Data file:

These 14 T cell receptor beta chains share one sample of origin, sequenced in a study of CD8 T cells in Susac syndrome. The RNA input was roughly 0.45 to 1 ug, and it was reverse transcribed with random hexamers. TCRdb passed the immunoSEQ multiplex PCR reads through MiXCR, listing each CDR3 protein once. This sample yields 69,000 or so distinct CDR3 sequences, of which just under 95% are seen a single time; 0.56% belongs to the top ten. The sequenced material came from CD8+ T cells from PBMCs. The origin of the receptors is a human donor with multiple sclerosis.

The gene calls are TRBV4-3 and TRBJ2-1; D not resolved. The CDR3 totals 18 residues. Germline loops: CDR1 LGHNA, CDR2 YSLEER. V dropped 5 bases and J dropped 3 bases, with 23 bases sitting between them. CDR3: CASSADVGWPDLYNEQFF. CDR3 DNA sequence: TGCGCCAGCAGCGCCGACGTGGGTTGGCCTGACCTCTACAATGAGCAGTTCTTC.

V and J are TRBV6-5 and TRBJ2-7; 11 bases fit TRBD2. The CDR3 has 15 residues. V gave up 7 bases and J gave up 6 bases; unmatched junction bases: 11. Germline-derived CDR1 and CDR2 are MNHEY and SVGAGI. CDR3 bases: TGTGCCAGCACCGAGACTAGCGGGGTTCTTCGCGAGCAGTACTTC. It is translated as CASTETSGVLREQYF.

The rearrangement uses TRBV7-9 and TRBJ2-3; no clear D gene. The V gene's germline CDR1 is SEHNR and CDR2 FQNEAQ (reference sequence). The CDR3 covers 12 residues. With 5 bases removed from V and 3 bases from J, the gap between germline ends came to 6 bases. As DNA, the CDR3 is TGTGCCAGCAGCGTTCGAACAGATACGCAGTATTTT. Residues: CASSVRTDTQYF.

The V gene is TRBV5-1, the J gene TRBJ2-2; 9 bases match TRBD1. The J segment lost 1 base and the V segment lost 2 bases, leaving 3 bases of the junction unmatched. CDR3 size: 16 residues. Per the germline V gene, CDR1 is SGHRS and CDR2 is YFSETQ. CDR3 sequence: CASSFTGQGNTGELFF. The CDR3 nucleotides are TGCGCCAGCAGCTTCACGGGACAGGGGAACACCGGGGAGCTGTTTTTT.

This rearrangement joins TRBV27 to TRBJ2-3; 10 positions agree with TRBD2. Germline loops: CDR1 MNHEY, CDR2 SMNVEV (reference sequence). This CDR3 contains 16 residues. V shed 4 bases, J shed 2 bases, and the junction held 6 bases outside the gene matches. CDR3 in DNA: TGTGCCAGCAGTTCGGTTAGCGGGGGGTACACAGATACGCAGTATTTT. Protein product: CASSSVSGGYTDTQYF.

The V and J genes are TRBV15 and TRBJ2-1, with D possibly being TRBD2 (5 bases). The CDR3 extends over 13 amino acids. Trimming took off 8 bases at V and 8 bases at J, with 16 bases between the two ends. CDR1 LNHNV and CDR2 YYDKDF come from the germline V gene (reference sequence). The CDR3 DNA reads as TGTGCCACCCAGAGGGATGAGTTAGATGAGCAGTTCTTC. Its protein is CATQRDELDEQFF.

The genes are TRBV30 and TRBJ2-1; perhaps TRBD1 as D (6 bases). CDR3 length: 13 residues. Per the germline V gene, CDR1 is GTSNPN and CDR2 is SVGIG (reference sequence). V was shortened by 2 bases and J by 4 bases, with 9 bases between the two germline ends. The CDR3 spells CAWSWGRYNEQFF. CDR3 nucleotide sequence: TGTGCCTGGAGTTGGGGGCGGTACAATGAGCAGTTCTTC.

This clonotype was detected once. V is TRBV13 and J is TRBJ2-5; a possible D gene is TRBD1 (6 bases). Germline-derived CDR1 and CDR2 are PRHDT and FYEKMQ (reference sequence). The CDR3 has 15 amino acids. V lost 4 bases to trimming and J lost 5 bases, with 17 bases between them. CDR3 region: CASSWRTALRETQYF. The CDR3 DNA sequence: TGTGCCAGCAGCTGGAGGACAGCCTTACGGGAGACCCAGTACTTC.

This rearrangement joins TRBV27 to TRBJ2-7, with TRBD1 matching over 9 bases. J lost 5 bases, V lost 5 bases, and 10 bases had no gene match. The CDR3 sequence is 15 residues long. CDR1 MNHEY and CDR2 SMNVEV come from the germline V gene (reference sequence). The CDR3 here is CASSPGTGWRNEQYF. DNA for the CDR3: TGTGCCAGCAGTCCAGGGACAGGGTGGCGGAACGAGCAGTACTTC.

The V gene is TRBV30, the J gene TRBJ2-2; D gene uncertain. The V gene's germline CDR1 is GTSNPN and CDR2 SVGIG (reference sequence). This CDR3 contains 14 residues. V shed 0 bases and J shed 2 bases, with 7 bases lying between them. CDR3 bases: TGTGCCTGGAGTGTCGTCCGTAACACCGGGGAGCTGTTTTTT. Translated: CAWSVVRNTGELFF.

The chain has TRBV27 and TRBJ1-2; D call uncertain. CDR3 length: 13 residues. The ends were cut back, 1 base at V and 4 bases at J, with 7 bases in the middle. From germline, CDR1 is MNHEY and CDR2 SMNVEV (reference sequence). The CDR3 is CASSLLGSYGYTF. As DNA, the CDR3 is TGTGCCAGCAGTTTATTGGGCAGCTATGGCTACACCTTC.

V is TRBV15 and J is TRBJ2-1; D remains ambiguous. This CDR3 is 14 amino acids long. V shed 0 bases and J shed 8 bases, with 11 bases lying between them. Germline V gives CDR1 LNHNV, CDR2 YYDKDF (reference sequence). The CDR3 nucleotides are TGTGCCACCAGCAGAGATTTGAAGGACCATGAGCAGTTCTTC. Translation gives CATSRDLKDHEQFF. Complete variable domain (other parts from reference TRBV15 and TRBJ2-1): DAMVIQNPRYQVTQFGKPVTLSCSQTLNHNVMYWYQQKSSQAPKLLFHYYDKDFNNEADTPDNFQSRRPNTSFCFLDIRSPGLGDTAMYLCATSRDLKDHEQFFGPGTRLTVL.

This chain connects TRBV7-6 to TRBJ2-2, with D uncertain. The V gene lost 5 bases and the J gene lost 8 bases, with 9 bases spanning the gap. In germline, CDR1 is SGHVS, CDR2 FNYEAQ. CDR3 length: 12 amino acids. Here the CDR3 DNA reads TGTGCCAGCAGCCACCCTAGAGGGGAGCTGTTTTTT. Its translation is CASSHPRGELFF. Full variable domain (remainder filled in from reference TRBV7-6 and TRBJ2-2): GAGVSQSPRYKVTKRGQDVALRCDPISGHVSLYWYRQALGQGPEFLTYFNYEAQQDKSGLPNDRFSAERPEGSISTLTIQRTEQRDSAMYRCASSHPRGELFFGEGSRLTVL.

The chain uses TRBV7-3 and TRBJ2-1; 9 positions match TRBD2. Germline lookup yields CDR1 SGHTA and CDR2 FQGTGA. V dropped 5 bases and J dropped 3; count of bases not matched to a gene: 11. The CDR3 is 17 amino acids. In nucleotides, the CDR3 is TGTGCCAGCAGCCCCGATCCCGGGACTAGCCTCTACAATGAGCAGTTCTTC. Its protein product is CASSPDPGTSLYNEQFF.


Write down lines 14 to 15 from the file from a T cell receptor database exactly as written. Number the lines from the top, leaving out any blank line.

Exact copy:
This chain connects TRBV7-6 to TRBJ2-2, with D uncertain. The V gene lost 5 bases and the J gene lost 8 bases, with 9 bases spanning the gap. In germline, CDR1 is SGHVS, CDR2 FNYEAQ. CDR3 length: 12 amino acids. Here the CDR3 DNA reads TGTGCCAGCAGCCACCCTAGAGGGGAGCTGTTTTTT. Its translation is CASSHPRGELFF. Full variable domain (remainder filled in from reference TRBV7-6 and TRBJ2-2): GAGVSQSPRYKVTKRGQDVALRCDPISGHVSLYWYRQALGQGPEFLTYFNYEAQQDKSGLPNDRFSAERPEGSISTLTIQRTEQRDSAMYRCASSHPRGELFFGEGSRLTVL.

The chain uses TRBV7-3 and TRBJ2-1; 9 positions match TRBD2. Germline lookup yields CDR1 SGHTA and CDR2 FQGTGA. V dropped 5 bases and J dropped 3; count of bases not matched to a gene: 11. The CDR3 is 17 amino acids. In nucleotides, the CDR3 is TGTGCCAGCAGCCCCGATCCCGGGACTAGCCTCTACAATGAGCAGTTCTTC. Its protein product is CASSPDPGTSLYNEQFF.